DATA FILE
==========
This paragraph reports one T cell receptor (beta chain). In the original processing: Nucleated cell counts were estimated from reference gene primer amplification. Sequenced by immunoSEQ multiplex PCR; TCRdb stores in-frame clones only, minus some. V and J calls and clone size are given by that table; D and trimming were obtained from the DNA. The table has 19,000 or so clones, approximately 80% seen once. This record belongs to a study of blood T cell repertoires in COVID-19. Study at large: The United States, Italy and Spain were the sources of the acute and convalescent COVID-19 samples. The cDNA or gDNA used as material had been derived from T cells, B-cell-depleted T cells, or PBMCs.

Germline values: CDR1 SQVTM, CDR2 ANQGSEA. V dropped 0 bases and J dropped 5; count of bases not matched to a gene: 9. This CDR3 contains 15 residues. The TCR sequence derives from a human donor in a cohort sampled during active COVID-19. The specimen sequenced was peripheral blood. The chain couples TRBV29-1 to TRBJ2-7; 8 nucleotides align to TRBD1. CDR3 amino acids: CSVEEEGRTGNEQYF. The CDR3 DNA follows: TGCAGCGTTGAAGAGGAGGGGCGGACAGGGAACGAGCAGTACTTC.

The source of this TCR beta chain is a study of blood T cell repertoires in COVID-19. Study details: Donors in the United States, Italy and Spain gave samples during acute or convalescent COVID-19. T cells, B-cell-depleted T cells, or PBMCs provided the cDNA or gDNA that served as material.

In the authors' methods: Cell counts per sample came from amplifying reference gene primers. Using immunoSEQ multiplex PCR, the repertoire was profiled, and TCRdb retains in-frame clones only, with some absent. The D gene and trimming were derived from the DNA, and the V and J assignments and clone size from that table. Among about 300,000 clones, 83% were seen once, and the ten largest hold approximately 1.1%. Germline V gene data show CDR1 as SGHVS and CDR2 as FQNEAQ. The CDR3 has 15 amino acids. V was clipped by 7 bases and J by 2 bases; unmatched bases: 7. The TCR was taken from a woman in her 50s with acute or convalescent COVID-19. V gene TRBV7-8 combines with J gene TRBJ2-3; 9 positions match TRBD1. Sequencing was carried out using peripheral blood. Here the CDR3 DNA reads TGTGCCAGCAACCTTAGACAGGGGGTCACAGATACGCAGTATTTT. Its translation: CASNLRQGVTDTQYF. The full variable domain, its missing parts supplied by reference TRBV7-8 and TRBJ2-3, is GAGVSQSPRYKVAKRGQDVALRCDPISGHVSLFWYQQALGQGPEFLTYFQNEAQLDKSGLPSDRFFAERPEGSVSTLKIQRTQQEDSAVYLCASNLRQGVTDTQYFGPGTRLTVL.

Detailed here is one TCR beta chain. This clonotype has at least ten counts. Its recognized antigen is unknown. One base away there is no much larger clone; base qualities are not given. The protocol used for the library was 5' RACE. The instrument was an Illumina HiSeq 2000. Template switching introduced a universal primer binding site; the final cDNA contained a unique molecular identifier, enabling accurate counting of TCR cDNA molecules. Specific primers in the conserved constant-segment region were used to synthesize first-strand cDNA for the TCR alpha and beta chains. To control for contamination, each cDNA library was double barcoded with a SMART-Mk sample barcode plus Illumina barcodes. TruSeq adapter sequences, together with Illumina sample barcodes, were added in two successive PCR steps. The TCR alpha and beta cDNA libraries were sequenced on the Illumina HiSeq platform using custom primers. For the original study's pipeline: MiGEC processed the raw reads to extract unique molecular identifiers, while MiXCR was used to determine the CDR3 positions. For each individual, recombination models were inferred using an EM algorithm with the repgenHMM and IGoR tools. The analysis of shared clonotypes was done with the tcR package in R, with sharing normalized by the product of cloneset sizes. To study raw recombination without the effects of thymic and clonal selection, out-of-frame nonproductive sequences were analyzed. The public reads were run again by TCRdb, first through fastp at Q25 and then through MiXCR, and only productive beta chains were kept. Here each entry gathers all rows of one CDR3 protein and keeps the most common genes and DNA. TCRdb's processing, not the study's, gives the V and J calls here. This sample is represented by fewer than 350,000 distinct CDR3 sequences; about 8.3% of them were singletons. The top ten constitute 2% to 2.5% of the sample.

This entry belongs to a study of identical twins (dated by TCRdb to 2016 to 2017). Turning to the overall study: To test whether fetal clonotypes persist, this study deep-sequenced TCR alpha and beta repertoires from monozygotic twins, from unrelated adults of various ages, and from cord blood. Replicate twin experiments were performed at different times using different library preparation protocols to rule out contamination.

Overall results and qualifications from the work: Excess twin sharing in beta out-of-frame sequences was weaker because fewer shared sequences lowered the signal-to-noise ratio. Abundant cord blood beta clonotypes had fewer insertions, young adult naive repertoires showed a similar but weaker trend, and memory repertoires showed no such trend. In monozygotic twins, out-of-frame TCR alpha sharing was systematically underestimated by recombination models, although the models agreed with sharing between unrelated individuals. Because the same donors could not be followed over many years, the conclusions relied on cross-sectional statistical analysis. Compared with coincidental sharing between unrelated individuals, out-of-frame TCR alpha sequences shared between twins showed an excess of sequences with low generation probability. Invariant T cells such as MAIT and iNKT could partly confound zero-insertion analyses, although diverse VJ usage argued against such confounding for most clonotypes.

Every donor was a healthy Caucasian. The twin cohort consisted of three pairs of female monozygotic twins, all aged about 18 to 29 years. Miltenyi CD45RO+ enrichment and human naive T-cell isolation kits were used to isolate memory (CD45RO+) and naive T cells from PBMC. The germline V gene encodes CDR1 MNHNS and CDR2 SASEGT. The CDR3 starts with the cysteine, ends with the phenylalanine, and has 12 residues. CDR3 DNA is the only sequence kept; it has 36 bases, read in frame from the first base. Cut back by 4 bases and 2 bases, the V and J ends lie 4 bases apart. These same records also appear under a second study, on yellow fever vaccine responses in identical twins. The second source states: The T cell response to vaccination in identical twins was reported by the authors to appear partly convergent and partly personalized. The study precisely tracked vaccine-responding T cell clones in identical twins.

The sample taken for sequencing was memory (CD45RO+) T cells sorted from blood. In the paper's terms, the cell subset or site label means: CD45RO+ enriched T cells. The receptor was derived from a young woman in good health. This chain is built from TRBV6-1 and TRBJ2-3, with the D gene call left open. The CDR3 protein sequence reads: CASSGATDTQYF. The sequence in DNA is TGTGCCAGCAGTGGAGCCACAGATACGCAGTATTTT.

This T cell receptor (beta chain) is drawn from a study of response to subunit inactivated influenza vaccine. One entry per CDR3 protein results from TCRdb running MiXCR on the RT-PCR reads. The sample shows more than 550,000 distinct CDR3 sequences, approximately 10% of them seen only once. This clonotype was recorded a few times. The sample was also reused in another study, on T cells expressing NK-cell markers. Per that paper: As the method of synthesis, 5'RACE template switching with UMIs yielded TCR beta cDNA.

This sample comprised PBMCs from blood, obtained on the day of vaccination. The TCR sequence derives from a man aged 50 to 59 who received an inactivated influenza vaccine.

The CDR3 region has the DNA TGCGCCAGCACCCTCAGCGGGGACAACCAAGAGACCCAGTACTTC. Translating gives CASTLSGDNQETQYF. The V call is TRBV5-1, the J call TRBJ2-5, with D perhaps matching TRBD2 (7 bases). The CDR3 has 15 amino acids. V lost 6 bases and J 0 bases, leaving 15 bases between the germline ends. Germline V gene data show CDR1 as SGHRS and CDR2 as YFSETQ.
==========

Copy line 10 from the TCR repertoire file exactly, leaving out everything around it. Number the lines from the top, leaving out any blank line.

This T cell receptor (beta chain) is drawn from a study of response to subunit inactivated influenza vaccine. One entry per CDR3 protein results from TCRdb running MiXCR on the RT-PCR reads. The sample shows more than 550,000 distinct CDR3 sequences, approximately 10% of them seen only once. This clonotype was recorded a few times. The sample was also reused in another study, on T cells expressing NK-cell markers. Per that paper: As the method of synthesis, 5'RACE template switching with UMIs yielded TCR beta cDNA.